First Business Book  Great Business Books For Setting Up A Law PracticeTo Read–Anatomy of a Business Plan


Why is business plan so important? Follow Linda Pinson’s advice:


Though a venture as setting up a law practice inevitably requires relatively big starting expenses, as well as a lot of time and effort, making a good business plan can minimize the costs and ensure that one’s time and resources aren’t wasted and that their hard work doesn’t go unrewarded.

Business planning expert Linda Pinson identifies two main benefits from the “preparation of a well-written business plan”.

(1) To serve as a guide for your business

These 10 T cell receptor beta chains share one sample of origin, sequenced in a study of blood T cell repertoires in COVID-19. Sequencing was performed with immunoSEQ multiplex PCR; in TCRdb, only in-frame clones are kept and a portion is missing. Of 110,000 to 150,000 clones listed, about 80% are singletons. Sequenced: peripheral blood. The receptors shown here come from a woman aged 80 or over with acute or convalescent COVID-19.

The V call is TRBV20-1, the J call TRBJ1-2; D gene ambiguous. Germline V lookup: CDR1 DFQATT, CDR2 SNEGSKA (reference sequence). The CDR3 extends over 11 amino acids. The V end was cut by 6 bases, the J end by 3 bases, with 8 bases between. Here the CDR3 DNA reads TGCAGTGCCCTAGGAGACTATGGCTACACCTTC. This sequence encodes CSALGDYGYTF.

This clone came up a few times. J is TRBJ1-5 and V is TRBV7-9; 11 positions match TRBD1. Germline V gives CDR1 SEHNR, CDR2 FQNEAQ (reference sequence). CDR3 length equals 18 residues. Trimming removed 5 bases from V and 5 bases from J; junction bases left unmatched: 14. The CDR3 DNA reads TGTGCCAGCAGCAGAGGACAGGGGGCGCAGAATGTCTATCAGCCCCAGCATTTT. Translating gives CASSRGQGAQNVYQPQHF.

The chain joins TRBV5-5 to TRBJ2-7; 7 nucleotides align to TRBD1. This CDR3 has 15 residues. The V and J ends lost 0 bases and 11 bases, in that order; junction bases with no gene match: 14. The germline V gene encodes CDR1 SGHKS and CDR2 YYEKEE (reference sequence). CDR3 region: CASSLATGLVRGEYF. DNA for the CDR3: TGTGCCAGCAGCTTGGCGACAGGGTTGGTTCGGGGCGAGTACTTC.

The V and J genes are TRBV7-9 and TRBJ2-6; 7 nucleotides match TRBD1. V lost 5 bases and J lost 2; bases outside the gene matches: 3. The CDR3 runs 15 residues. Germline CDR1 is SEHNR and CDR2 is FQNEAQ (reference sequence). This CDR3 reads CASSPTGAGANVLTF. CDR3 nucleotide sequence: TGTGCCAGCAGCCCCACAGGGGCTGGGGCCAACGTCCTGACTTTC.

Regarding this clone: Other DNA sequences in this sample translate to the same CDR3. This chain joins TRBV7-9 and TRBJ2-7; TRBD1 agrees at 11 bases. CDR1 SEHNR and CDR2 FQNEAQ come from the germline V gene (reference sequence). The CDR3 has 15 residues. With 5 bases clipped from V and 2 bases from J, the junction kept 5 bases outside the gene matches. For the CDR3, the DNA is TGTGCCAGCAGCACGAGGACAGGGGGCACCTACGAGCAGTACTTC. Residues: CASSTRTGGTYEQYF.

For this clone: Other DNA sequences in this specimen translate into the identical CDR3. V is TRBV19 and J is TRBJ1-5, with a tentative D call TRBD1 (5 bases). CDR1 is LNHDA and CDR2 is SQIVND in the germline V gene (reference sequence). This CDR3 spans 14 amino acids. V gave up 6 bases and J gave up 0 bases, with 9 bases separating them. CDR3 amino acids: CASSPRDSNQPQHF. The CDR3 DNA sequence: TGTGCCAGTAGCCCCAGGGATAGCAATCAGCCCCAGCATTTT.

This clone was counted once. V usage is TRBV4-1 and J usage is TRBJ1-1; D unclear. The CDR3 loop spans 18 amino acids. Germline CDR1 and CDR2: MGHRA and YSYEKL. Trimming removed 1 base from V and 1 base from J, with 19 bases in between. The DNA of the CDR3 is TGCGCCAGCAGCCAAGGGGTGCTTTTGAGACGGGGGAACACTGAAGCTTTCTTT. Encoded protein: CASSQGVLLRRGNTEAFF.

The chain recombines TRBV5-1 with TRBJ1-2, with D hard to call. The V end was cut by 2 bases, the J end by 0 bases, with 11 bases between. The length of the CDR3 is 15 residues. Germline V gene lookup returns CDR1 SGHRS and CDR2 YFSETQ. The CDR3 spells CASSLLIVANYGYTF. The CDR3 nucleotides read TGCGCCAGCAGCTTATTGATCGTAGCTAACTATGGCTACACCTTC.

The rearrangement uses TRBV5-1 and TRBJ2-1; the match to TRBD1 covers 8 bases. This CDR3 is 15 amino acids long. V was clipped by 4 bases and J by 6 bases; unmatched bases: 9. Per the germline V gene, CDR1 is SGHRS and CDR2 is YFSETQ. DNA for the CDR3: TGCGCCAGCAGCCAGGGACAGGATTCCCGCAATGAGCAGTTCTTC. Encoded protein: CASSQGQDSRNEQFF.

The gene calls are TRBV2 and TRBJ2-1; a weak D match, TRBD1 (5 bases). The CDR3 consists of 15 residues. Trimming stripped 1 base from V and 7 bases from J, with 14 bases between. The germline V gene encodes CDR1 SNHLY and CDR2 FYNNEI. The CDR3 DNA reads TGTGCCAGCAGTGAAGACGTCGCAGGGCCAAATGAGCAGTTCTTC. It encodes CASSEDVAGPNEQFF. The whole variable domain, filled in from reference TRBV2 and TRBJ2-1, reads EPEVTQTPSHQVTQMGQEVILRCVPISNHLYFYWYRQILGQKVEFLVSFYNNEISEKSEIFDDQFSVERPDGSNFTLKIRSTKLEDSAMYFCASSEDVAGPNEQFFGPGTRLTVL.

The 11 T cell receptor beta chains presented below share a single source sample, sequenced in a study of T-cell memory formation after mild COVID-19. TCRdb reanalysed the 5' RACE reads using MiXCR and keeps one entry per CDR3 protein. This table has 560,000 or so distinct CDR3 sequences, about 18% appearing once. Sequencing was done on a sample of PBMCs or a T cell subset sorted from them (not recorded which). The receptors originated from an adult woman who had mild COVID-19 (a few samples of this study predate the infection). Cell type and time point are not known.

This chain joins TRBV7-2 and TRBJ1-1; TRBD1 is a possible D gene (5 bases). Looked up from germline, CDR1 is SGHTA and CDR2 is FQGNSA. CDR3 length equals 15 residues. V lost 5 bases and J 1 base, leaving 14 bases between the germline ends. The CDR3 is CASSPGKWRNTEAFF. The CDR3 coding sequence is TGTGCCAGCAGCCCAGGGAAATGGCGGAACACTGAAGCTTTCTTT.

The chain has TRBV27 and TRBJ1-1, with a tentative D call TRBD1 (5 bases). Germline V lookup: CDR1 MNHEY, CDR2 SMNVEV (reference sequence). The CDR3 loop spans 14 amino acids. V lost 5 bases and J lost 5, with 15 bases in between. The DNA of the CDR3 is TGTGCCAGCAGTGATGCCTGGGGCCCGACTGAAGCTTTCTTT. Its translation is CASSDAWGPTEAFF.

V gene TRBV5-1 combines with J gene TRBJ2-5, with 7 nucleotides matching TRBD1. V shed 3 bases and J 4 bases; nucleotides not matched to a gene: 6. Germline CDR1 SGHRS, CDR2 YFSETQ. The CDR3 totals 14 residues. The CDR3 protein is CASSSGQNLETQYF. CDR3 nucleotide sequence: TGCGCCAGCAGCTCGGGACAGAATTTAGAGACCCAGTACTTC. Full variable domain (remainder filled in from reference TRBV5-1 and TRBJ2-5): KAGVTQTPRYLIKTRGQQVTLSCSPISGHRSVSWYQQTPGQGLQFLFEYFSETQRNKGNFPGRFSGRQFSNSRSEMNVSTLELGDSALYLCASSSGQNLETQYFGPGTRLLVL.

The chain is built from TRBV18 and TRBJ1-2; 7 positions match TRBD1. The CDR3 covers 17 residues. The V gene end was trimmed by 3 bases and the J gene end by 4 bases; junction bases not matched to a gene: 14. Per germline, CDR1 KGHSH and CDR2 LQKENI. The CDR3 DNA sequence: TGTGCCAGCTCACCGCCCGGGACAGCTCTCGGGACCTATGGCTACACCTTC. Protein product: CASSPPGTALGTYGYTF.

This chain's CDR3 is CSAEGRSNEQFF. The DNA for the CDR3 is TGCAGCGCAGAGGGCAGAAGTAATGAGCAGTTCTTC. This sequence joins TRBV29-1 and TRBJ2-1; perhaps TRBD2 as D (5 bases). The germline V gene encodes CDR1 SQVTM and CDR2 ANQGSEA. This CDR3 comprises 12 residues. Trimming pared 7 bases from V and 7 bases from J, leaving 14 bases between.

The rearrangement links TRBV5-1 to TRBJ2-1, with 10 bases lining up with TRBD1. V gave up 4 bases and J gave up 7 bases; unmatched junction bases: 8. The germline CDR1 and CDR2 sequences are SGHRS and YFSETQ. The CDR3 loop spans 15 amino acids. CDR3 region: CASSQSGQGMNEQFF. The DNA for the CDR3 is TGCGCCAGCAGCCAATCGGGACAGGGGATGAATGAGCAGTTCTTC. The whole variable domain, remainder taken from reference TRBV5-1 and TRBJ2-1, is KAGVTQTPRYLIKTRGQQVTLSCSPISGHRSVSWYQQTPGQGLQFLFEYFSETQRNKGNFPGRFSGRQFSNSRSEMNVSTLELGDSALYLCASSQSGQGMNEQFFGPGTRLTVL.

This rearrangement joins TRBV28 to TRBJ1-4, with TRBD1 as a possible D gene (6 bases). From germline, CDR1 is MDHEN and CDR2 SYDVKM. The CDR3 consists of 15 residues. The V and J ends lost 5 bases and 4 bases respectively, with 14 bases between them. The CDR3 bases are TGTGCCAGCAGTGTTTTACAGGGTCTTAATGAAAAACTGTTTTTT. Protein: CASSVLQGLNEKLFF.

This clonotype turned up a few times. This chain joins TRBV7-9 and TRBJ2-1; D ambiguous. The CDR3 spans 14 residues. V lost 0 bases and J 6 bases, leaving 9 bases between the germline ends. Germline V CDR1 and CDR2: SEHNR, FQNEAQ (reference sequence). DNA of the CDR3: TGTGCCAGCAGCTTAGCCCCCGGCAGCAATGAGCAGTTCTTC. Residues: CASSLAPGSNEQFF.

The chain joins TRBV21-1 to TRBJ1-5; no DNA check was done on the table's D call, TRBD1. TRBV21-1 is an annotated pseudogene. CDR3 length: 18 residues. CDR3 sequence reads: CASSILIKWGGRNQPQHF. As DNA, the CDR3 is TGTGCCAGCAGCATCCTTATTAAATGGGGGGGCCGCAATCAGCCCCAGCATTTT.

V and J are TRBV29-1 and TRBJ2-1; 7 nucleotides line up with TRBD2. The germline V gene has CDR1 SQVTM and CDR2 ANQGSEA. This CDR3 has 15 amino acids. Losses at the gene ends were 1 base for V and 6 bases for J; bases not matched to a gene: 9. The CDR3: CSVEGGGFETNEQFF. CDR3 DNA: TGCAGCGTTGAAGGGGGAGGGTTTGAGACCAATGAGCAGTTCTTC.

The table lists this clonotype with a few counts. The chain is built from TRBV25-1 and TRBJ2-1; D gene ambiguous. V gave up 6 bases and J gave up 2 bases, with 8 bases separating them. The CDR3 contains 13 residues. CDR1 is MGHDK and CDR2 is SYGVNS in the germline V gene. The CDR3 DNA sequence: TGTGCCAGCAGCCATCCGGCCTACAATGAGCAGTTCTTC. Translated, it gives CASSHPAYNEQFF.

Pinson cites that “…business plan is a blueprint of your business that will provide you with the tools to analyze your business and implement changes that will make it more profitable”.

(2) As documentation for financing  

A business plan is a requirement if one is planning to seek financing. According to Pinson, every lender wants to know how you’ll maintain the cash flow and repay the loan on a timely basis. You will have to detail how you intend to use the money and back up the figures with estimates, industry norms, rate sheets, etc.


Second Business Book To Help You–Flying solo: A Survival Guide For the Solo and Small Firm Lawyer

 Flying solo: A Survival Guide For the Solo and Small Firm Lawyer

When it Comes to Research and Creation read “Flying Solo”